January 28, 2022

New Research Article: “Cost Differentials between E-Books and Print in Academic Libraries” (Preprint)

The following research article (preprint) was made available today on the College and Research Libraries web site. It was accepted for publication on October 14, 2013 and is scheduled for publication in the January 2015 issue of C&RL.


Cost Differentials between E-Books and Print in Academic Libraries


Timothy P. Bailey, Systems Librarian
Auburn University at Montgomery 

Amanda L. Scott, Cataloging Librarian
Auburn University at Montgomery

Rickey D. Best, Collection Development Librarian
Auburn University at Montgomery 


College and Research Libraries (C&RL)


Academic libraries continue to face funding pressures compounded by the need to provide students with access to electronic resources, both in journal and book formats. With space constraints and the need to repurpose library space to other purposes, libraries must carefully examine the move to e-only formats for books to determine if the format makes reasonable economic sense.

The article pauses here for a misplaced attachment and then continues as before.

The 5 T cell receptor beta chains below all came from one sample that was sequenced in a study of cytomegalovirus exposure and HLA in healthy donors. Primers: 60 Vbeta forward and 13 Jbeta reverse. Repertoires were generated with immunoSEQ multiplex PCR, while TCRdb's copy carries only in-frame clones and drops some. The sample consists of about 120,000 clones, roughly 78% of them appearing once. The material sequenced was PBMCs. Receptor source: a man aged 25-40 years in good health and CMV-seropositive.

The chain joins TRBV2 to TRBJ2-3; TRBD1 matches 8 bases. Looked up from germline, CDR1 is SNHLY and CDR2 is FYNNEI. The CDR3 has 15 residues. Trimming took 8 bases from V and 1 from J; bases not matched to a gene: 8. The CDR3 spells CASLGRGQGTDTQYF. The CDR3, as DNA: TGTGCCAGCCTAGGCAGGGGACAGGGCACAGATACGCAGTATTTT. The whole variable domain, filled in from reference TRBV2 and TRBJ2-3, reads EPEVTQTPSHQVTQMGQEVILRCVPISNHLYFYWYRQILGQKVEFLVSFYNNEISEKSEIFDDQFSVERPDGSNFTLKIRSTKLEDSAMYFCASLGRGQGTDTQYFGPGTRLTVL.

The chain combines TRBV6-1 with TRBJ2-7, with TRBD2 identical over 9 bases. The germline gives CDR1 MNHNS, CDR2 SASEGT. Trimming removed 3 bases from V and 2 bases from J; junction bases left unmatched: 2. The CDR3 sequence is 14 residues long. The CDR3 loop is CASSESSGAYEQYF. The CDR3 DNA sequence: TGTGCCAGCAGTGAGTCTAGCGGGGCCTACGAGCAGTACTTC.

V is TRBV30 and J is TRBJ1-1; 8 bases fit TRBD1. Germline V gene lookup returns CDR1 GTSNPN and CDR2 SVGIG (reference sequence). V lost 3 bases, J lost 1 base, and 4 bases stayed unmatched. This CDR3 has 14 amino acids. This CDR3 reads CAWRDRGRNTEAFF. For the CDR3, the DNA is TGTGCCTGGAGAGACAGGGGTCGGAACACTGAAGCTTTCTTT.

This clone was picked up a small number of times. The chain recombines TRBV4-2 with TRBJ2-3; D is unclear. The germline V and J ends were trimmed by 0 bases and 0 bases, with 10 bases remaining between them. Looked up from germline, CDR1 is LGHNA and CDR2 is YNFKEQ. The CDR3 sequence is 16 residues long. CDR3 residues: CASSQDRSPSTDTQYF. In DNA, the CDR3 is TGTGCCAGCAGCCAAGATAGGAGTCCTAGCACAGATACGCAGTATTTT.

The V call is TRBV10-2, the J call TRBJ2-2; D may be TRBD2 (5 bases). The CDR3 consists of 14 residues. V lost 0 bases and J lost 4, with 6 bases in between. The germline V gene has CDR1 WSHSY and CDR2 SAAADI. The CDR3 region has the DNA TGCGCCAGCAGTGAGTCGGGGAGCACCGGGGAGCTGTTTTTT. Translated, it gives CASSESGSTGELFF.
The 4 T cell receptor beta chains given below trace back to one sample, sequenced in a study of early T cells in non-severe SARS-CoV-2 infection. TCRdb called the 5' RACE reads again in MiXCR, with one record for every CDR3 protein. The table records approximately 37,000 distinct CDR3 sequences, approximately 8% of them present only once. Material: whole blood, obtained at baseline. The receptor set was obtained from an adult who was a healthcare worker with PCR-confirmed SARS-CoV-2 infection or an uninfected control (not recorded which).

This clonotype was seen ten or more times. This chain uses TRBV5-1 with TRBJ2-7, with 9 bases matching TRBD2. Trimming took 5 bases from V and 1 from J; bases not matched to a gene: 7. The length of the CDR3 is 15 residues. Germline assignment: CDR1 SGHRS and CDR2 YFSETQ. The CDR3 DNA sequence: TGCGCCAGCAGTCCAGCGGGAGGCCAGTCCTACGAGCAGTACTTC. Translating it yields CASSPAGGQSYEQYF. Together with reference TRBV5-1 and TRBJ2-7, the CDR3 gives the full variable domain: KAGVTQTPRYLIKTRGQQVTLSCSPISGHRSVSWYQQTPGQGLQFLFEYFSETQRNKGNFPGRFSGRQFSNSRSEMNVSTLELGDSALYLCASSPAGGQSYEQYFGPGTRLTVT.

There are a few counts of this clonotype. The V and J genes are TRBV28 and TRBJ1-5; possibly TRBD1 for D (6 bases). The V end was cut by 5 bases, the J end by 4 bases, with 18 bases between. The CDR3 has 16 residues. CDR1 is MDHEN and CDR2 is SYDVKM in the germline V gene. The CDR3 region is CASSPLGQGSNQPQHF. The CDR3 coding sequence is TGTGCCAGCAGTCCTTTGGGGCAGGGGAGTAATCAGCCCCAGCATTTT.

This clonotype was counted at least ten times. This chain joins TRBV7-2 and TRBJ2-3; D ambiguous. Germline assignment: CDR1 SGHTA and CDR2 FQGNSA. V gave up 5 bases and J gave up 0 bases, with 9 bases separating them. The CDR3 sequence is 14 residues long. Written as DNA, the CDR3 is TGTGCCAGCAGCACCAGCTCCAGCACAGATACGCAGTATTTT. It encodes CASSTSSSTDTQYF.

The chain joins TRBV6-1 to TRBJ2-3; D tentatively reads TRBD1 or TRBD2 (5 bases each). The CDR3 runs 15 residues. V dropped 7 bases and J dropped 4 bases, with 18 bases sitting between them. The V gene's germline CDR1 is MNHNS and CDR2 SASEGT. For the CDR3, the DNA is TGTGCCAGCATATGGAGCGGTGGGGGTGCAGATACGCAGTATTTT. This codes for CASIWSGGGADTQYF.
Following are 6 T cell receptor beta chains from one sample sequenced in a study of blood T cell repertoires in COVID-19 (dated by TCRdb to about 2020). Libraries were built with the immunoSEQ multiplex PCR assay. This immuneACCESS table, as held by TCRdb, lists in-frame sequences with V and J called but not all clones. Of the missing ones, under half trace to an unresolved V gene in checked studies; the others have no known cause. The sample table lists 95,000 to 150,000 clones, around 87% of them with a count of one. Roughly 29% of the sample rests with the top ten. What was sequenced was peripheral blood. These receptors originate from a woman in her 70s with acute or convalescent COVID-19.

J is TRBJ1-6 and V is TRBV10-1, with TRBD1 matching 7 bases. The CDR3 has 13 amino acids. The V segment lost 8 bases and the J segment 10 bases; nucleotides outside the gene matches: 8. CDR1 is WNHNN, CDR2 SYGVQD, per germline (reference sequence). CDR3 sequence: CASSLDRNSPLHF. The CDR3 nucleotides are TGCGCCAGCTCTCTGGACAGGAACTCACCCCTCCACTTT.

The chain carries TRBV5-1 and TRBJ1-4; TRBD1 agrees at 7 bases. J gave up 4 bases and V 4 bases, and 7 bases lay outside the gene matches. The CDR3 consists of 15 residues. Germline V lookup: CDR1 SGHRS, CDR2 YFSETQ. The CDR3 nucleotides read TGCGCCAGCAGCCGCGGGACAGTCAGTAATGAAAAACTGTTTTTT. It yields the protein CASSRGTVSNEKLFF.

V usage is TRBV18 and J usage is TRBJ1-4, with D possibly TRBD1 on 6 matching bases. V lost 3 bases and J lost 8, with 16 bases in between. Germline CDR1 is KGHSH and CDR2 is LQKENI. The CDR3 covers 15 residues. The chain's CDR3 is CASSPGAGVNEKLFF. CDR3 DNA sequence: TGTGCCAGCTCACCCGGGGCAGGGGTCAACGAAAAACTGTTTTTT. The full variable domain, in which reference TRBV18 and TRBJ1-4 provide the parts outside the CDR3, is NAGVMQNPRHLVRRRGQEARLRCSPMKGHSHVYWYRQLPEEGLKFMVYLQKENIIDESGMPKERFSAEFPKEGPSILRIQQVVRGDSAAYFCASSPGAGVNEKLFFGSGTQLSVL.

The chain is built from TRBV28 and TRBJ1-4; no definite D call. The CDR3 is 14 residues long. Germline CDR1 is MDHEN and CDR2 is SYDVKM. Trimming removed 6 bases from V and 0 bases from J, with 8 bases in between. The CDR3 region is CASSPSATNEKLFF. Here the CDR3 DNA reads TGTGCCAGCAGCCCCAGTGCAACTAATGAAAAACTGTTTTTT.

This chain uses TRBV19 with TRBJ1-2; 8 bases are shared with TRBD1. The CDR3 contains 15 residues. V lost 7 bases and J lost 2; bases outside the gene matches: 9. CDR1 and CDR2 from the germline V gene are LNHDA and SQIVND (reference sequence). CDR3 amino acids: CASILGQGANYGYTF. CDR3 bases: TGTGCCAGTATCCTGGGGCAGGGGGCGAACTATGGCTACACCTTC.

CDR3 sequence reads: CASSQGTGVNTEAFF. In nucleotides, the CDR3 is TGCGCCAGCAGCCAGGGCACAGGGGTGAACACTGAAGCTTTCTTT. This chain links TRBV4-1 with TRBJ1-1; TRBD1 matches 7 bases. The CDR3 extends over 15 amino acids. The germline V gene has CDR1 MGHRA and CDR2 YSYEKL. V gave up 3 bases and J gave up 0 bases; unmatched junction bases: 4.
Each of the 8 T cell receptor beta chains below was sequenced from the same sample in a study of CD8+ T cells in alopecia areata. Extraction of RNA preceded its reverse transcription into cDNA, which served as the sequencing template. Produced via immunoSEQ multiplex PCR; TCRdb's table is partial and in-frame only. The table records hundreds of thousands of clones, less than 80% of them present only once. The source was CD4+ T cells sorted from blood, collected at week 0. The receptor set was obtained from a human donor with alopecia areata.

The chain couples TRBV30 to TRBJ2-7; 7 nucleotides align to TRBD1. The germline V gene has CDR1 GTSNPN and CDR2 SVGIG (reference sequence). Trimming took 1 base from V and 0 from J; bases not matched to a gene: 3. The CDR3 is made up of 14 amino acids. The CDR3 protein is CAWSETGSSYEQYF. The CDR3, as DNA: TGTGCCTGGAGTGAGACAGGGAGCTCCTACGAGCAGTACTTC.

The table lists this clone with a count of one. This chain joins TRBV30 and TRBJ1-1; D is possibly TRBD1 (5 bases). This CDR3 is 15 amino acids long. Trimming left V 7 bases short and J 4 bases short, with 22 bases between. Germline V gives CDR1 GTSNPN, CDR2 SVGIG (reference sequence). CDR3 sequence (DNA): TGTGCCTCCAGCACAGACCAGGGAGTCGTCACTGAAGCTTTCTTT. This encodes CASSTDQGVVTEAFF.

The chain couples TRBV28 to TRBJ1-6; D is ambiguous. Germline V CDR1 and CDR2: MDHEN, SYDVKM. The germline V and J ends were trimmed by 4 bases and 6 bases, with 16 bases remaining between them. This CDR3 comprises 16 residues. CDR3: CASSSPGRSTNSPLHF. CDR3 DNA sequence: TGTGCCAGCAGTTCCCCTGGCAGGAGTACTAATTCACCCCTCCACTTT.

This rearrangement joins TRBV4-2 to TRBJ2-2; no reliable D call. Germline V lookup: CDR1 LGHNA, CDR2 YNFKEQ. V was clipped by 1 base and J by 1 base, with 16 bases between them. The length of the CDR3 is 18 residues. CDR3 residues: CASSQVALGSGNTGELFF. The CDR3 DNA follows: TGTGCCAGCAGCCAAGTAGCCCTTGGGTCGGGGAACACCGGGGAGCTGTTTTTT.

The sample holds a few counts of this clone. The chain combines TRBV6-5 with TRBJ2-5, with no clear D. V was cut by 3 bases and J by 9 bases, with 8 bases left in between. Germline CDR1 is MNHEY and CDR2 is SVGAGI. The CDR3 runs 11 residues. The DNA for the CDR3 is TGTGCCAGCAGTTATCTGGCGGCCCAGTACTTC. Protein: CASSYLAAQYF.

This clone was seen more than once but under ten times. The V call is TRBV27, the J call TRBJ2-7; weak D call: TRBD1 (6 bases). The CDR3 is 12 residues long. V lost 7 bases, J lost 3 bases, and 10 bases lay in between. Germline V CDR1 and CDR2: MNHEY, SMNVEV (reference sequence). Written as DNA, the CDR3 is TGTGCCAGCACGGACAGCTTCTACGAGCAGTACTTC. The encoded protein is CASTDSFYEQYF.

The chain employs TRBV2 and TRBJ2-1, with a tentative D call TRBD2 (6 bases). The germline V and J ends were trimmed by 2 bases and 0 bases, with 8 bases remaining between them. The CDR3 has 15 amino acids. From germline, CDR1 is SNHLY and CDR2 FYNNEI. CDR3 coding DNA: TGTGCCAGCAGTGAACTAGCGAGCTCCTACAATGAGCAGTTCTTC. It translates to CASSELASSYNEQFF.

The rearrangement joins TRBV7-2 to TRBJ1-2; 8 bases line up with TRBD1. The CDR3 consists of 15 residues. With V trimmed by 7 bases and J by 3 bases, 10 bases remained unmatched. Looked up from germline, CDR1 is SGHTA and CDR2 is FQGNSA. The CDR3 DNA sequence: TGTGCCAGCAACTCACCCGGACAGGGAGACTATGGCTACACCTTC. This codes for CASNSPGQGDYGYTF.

A survey conducted at Auburn University at Montgomery (AUM) has confirmed for academic libraries the work of Gray and Copeland on e-books being more expensive than print for public libraries. For AUM, the mean cost for e-books are significantly higher than for the print counterpart of those titles. The cost differentials between the two formats show e-books as being consistently higher than print in initial price. This consistency holds true across all LC classifications, regardless of whether or not the title is published by a university press or a commercial press.

Direct to Full Text (24 pages; PDF)

About Gary Price

Gary Price (gprice@mediasourceinc.com) is a librarian, writer, consultant, and frequent conference speaker based in the Washington D.C. metro area. Before launching INFOdocket, Price and Shirl Kennedy were the founders and senior editors at ResourceShelf and DocuTicker for 10 years. From 2006-2009 he was Director of Online Information Services at Ask.com, and is currently a contributing editor at Search Engine Land.